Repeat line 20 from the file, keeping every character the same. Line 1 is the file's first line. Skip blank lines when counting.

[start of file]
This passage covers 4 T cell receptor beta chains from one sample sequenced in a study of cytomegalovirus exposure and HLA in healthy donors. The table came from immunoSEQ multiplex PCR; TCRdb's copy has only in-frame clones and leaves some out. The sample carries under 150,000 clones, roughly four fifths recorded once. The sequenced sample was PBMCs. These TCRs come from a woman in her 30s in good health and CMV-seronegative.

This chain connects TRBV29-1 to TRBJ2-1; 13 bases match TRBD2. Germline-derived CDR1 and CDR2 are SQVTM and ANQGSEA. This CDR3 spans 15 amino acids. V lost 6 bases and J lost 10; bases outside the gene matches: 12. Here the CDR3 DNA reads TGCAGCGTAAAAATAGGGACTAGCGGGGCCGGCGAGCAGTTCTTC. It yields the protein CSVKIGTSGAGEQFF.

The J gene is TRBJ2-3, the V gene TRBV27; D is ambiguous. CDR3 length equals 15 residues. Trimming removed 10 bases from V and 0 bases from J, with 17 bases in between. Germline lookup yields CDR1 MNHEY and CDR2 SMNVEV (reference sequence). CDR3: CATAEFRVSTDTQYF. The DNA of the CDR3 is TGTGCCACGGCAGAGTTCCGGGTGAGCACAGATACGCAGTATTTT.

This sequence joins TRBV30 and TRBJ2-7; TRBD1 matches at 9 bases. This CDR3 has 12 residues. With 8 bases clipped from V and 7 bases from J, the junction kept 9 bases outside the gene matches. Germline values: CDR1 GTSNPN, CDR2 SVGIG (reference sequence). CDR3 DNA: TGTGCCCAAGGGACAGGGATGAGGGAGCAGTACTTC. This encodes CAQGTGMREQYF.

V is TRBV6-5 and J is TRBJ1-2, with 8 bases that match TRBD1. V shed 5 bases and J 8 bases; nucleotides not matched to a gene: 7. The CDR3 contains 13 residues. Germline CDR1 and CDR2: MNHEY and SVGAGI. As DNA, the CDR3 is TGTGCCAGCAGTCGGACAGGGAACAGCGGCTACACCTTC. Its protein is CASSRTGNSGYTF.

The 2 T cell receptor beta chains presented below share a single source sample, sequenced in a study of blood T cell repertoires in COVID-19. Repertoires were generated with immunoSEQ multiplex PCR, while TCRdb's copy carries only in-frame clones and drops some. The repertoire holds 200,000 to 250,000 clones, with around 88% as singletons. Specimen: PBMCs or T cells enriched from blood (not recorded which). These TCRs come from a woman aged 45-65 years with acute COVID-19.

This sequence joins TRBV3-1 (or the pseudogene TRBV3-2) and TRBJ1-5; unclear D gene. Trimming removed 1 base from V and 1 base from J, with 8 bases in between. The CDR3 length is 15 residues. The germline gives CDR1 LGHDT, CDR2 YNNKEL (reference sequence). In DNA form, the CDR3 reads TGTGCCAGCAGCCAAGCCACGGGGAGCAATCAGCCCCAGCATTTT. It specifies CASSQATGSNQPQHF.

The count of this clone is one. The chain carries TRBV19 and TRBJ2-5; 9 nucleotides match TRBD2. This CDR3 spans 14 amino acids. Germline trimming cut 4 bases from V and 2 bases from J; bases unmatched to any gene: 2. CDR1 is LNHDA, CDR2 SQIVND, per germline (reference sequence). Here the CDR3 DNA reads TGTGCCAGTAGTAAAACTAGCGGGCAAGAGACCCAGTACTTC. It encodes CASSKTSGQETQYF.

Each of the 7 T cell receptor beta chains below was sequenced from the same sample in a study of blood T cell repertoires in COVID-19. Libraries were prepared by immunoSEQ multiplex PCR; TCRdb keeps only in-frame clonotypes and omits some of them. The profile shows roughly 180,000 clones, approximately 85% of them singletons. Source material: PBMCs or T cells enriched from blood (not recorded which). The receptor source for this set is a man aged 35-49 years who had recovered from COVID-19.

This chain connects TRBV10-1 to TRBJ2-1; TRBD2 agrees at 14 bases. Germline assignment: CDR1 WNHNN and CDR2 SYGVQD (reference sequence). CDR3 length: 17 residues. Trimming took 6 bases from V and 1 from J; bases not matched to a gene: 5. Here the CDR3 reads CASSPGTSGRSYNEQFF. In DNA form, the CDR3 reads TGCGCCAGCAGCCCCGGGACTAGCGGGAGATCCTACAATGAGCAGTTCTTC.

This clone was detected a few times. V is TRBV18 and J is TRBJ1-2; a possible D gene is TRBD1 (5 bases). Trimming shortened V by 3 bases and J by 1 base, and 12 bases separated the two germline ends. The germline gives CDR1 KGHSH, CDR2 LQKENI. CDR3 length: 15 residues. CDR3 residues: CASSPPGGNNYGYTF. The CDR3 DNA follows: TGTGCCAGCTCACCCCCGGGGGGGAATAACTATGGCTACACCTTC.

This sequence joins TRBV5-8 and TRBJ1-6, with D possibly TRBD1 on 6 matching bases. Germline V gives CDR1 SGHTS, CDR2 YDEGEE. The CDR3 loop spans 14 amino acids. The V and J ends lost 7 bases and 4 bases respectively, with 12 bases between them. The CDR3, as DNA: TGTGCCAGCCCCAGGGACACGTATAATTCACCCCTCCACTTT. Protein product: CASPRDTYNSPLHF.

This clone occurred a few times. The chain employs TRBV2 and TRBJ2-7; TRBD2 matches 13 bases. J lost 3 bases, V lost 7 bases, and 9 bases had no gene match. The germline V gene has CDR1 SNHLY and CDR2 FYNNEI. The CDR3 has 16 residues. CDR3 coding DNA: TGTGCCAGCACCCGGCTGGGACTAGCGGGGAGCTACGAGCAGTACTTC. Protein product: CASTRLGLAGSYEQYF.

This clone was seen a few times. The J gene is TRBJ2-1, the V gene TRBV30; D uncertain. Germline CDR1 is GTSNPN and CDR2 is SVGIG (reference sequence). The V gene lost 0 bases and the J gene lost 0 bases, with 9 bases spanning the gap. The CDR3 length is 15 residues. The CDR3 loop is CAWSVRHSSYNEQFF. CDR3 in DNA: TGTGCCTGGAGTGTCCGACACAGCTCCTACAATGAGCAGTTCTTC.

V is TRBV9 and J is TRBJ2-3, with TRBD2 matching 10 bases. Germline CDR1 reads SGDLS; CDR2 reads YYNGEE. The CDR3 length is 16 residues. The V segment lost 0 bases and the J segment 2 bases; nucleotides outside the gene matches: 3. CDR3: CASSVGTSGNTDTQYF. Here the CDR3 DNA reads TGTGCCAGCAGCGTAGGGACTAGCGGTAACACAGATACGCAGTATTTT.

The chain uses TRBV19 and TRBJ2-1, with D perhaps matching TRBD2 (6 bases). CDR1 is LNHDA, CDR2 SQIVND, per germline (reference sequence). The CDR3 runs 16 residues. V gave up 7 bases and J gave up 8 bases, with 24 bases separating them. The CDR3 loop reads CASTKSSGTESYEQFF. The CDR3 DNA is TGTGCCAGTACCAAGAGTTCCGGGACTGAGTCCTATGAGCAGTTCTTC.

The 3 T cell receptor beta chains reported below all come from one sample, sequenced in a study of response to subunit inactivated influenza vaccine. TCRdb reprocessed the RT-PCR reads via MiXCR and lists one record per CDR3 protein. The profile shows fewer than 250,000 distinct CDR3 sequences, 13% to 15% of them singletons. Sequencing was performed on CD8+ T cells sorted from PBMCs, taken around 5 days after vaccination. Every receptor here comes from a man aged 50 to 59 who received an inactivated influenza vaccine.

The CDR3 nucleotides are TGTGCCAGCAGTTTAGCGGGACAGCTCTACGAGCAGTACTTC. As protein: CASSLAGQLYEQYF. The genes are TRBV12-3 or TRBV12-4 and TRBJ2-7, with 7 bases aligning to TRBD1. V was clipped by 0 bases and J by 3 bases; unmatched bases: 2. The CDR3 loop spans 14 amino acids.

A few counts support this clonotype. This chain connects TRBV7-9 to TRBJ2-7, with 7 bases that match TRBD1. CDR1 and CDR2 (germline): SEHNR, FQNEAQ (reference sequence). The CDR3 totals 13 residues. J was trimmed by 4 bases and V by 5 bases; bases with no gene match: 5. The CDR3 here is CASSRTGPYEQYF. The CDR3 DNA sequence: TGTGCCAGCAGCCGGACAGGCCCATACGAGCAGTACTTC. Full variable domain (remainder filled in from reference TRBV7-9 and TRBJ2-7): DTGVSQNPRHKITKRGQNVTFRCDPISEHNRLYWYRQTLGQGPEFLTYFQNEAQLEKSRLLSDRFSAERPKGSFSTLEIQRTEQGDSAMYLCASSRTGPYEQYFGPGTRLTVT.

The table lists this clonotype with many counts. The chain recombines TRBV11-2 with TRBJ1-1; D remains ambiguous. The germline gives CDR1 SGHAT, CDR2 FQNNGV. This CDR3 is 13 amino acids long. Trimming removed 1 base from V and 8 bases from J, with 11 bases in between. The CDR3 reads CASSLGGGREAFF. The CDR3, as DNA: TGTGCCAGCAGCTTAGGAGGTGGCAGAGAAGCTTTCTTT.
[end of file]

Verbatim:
The table lists this clonotype with many counts. The chain recombines TRBV11-2 with TRBJ1-1; D remains ambiguous. The germline gives CDR1 SGHAT, CDR2 FQNNGV. This CDR3 is 13 amino acids long. Trimming removed 1 base from V and 8 bases from J, with 11 bases in between. The CDR3 reads CASSLGGGREAFF. The CDR3, as DNA: TGTGCCAGCAGCTTAGGAGGTGGCAGAGAAGCTTTCTTT.